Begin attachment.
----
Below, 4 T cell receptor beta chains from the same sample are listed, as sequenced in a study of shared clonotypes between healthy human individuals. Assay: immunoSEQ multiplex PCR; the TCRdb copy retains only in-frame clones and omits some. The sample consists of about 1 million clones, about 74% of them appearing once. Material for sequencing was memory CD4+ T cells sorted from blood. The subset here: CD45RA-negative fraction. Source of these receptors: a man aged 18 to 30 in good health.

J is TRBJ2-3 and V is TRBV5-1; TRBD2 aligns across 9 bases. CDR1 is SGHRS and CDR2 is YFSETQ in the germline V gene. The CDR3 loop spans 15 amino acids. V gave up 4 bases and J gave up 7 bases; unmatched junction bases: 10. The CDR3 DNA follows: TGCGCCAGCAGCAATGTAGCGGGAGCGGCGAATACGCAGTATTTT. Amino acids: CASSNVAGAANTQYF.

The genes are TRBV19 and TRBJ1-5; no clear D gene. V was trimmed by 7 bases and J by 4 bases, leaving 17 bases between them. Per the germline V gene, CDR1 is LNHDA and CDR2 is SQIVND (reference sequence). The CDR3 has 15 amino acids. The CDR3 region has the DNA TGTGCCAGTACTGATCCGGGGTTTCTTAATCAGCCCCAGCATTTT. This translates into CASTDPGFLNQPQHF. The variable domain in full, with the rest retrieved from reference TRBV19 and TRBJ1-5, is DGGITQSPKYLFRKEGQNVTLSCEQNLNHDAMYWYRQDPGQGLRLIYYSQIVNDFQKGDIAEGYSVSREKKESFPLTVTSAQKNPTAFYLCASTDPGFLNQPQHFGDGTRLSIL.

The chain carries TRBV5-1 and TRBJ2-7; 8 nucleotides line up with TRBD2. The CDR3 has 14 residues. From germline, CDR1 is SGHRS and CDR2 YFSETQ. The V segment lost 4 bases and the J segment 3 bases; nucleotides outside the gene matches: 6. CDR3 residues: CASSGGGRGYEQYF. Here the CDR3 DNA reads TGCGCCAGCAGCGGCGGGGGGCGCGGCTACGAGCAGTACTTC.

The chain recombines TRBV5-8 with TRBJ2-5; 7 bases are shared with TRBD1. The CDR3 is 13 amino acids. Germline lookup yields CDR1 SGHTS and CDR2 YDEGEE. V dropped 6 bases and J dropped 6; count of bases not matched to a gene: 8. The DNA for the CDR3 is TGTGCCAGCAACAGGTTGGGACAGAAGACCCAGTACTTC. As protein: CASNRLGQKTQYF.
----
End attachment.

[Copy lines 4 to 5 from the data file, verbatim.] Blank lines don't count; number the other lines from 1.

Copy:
The chain carries TRBV5-1 and TRBJ2-7; 8 nucleotides line up with TRBD2. The CDR3 has 14 residues. From germline, CDR1 is SGHRS and CDR2 YFSETQ. The V segment lost 4 bases and the J segment 3 bases; nucleotides outside the gene matches: 6. CDR3 residues: CASSGGGRGYEQYF. Here the CDR3 DNA reads TGCGCCAGCAGCGGCGGGGGGCGCGGCTACGAGCAGTACTTC.

The chain recombines TRBV5-8 with TRBJ2-5; 7 bases are shared with TRBD1. The CDR3 is 13 amino acids. Germline lookup yields CDR1 SGHTS and CDR2 YDEGEE. V dropped 6 bases and J dropped 6; count of bases not matched to a gene: 8. The DNA for the CDR3 is TGTGCCAGCAACAGGTTGGGACAGAAGACCCAGTACTTC. As protein: CASNRLGQKTQYF.